I was pretty cool when I was 11 years old. I was always late to Auskick on a Saturday morning because I was watching Rage count down the top 50 singles on the ARIA Chart for that week. Some of my favourite songs at the time included “Teenage Dirtbag”, “It Wasn’t Me” and of course “Who Let The Dogs Out?”
I also used to buy the So Fresh compilations that came out each season and the Spring 2001 edition had some great songs on it – “Starlight” by The Supermen Lovers, “Purple H(P)ills” by D12, Nelly’s “Ride Wit Me”, Fatboy Slim’s “Weapon of Choice”. But there was a track on it called “Monsters” by a band I’d never heard of, called Something for Kate, and I was beguiled by it. Even more so when I saw the film clip on Rage as it made its mark on the singles charts. I wouldn’t know it at the time, but it was the first alternative song that I fell in love with.
That was back in 2001.
Paul Dempsey, SFK frontman, released a solo album called Everything is True in 2009, which I adored. I saw him twice on his solo acoustic tour for it, once at the Bended Elbow in Geelong in a tiny room upstairs, and then again at the Corner Hotel.
Both shows were fantastic and only intensified my fondness for the album and Paul. At both shows he played some cuts from SFK albums and at both shows I hoped and hoped for him to do “Monsters”, but he never did.
In 2011, Paul, his wife (and bassist) Stephanie Ashworth and drummer Clint Hyndman announced they were going back into the studio together to record the first SFK album since 2006’s Desert Lights. They released Leave Your Soul To Science in early October and it’s a very welcome return for one of Australia’s best bands. Vital, robust and showing a good range of variety, it will surely be among my favourite albums of the year when I come to do a year-end list.
I attended their gig at the Corner Hotel on Sunday night and it was in some ways a little surreal. Never have I had to to wait so long to see a favourite band. In the 11 years that have passed since Echolalia‘s release I’ve seen most of my favourites – leaving aside the impossibles, such as Pink Floyd, and the unlikelys, David Bowie – including U2, Big Boi, LCD Soundsystem and heaps of others.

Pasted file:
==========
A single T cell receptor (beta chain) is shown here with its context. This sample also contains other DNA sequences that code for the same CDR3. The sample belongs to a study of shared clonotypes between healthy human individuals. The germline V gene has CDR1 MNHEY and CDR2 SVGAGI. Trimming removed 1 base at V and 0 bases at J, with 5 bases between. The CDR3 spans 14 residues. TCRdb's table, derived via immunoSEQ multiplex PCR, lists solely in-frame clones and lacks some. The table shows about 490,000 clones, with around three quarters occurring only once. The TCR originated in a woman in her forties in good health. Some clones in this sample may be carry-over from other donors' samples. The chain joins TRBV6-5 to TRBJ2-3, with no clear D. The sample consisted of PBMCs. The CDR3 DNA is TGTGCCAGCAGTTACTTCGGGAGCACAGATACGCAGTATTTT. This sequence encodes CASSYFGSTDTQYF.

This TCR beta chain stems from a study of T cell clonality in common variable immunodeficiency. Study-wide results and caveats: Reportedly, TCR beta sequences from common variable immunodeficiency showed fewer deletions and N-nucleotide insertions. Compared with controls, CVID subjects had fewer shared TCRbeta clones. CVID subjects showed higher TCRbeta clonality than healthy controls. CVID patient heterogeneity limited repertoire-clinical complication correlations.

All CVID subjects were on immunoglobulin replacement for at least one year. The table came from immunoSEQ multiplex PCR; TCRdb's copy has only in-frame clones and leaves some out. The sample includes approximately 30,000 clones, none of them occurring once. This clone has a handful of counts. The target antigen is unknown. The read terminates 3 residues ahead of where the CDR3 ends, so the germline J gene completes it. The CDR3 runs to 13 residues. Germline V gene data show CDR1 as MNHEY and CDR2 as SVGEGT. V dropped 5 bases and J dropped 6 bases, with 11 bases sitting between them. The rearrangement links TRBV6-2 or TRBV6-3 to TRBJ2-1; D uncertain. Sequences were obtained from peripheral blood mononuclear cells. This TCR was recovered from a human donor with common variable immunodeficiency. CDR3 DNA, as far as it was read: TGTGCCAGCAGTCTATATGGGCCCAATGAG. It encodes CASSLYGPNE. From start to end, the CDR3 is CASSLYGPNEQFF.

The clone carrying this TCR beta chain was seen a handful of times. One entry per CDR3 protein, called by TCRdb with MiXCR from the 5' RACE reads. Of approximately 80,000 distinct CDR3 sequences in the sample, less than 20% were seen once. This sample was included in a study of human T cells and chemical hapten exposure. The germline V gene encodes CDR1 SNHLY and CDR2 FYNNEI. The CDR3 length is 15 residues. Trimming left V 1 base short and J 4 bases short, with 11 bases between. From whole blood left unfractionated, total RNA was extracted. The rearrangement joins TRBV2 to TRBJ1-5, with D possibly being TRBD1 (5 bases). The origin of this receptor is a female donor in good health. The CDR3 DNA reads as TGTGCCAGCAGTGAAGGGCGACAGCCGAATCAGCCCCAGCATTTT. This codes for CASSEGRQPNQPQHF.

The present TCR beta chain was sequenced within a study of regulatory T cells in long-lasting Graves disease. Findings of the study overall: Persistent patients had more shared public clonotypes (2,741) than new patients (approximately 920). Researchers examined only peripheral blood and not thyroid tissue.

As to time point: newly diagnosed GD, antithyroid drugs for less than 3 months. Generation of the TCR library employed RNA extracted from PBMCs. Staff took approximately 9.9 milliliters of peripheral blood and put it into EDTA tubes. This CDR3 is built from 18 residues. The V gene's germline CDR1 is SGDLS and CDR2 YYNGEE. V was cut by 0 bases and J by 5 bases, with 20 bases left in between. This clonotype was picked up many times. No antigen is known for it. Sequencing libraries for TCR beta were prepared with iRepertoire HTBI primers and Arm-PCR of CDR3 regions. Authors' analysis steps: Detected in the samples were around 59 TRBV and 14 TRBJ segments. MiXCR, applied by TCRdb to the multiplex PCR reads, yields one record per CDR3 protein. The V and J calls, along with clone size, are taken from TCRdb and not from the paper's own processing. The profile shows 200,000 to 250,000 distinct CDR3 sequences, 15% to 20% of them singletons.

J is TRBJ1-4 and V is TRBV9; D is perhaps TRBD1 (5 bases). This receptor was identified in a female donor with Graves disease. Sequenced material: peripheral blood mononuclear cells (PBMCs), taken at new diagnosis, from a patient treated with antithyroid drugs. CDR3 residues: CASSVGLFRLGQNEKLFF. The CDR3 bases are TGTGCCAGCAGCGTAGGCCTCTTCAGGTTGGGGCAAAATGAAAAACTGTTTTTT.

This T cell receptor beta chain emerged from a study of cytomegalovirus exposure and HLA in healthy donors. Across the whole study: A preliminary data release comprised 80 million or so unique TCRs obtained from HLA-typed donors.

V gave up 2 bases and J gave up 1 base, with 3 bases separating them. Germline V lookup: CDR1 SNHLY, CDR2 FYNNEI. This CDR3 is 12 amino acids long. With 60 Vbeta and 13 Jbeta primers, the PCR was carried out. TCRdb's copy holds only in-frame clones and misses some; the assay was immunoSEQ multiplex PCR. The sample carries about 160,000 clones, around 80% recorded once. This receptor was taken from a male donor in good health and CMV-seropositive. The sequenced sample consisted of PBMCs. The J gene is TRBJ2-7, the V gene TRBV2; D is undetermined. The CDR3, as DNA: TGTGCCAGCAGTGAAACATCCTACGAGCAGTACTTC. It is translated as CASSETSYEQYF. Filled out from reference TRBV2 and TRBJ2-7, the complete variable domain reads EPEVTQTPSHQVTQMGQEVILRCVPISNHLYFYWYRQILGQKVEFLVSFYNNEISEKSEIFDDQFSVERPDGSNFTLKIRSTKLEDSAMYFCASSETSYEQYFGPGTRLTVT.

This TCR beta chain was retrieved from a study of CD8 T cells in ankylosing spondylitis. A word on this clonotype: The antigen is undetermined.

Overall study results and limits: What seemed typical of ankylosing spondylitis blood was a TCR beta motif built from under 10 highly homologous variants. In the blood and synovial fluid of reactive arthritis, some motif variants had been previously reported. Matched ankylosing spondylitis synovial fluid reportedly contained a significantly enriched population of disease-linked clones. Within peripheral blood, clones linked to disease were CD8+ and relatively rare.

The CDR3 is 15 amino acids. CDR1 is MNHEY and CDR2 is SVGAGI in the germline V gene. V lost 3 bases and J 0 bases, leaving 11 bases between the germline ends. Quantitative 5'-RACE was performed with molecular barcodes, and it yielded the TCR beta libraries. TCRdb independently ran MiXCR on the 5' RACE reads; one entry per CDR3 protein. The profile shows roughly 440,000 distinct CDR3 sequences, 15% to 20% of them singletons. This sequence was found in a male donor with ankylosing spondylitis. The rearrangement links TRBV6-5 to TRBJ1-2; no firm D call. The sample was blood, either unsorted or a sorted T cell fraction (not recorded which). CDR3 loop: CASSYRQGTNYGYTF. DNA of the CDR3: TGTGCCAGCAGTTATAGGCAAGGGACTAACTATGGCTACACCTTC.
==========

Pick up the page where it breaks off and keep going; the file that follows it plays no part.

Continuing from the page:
The band did not disappoint. They mixed eight or nine songs from the new album seamlessly with some old favourites. The set opened with “Eureka”, one of the definite highlights from Leave Your Soul To Science, and also included first single “Survival Expert”, “Miracle Cure” and “This Economy” among others. My favourite of the new songs, “Star-Crossed Citizens” was every bit as electric as I was hoping it would be, while “The Kids Will Get The Money” benefited from the live atmosphere and Paul’s solo acoustic rendition of “Deep Sea Divers” was a sweet moment.
Older songs peppered in the set included a rousing rendition of “Electricity” from Beautiful Sharks, “Jerry, Stand Up”, “Say Something” and “You Only Hide” from Echolalia, and fan favourite “Deja Vu” from The Official Fiction.
An acoustic cover of Sam Brown’s “Stop” was a genuine highlight, showing off Paul’s huge range as a vocalist. It got one of the loudest receptions of the night. He is very adept playing solo acoustic, which is odd – most musicians are at their best when playing with a fuller band sound, but Paul seems to thrive from the more intimate nature of playing as a man with an acoustic guitar, taking the opportunity to loosen up and lighten the mood.
All this aside, as the gig slowly crept towards the two-hour mark, I have to admit I became a little antsy. Sometimes, when bands don’t play your favourite song, it doesn’t matter all that much. Broken Social Scene didn’t play “Ibi Dreams of Pavement” when I saw them live, but the rest of the gig was so good I had forgotten all about it. Likewise LCD Soundsystem – they played “All My Friends” and “Someone Great” but left out my favourites from 2010’s This is Happening. But I was having that much fun I doubt I’d have cared if they played “Watch the Tapes” 10 times.
But me and “Monsters”, that beautiful, melancholic ode to writer’s block and self-doubt, go back more than a decade, and I must admit I was gutted when they closed with “Begin”, from the new album, and left me wanting more.
I guess I’m cursed. Three SFK-related shows and no “Monsters”. Maybe I have been too eager in my desire to hear it live, and the universe is playing a cruel trick on me.
But live shows are fickle by their very nature and as I sit here writing this, the disappointment has begun to wear off. I’m replaying songs from the night over and over again in my head, and they get better each time. And I love that feeling you get when you listen to an album after hearing many of its songs played live – the studio versions of songs seem to rise in your estimations.
Something for Kate are genuinely one of the great Australian bands and it is terrific to have them back, even more so given they are still making very good music. Buy the album and see them live if you get the chance.
You might even get to hear “Monsters”.